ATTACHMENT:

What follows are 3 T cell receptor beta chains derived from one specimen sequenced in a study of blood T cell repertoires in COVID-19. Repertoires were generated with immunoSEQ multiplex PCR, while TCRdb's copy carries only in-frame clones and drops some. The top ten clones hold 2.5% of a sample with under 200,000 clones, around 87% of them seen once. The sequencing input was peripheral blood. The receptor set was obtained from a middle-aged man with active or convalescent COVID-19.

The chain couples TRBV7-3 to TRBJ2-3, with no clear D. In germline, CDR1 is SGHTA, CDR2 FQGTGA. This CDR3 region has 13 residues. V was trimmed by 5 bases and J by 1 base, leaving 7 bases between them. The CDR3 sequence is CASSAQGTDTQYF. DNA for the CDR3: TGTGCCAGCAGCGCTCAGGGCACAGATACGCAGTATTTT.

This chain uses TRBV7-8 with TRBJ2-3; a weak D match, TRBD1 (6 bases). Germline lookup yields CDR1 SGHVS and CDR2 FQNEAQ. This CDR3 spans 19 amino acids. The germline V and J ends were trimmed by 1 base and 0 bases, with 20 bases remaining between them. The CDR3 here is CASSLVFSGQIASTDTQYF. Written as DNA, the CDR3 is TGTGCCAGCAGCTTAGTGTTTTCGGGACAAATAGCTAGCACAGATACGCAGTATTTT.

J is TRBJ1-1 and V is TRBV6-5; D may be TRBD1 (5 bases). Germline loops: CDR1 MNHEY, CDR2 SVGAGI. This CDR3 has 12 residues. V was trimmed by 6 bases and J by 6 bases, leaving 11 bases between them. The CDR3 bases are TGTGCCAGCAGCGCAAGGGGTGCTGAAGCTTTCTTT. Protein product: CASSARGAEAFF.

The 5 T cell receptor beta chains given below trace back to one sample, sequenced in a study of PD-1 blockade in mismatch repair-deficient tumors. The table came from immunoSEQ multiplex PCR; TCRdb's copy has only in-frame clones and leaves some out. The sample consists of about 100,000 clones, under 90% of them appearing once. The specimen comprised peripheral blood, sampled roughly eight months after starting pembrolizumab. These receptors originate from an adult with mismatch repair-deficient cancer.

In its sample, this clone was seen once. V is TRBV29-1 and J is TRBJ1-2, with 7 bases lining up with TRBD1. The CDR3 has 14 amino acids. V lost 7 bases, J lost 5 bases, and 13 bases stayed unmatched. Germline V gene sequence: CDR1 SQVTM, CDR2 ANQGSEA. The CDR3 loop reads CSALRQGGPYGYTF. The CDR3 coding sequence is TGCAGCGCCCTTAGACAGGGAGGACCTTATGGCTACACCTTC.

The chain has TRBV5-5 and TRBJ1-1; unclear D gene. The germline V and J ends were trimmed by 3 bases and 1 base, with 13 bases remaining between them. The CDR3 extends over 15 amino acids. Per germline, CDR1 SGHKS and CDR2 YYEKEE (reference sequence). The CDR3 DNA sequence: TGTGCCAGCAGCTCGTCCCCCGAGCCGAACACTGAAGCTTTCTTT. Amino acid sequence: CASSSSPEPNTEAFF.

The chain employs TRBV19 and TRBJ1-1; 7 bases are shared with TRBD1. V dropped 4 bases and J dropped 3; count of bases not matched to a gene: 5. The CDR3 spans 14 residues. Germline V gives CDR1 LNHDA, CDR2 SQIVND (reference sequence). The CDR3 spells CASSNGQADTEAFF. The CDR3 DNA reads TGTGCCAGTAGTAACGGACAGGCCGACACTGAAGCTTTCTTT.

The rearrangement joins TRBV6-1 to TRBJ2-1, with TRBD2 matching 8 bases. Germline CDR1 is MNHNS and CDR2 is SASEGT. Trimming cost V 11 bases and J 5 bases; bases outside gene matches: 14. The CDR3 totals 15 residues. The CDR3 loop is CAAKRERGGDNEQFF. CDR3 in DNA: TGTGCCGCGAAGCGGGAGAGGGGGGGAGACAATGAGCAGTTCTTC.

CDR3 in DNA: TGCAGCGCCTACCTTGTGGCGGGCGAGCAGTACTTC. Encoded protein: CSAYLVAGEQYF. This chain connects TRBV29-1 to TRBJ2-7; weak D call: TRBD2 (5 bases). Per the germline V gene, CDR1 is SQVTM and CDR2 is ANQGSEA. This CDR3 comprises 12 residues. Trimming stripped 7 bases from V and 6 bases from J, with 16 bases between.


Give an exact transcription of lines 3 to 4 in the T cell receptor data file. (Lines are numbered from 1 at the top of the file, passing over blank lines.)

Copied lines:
This chain uses TRBV7-8 with TRBJ2-3; a weak D match, TRBD1 (6 bases). Germline lookup yields CDR1 SGHVS and CDR2 FQNEAQ. This CDR3 spans 19 amino acids. The germline V and J ends were trimmed by 1 base and 0 bases, with 20 bases remaining between them. The CDR3 here is CASSLVFSGQIASTDTQYF. Written as DNA, the CDR3 is TGTGCCAGCAGCTTAGTGTTTTCGGGACAAATAGCTAGCACAGATACGCAGTATTTT.

J is TRBJ1-1 and V is TRBV6-5; D may be TRBD1 (5 bases). Germline loops: CDR1 MNHEY, CDR2 SVGAGI. This CDR3 has 12 residues. V was trimmed by 6 bases and J by 6 bases, leaving 11 bases between them. The CDR3 bases are TGTGCCAGCAGCGCAAGGGGTGCTGAAGCTTTCTTT. Protein product: CASSARGAEAFF.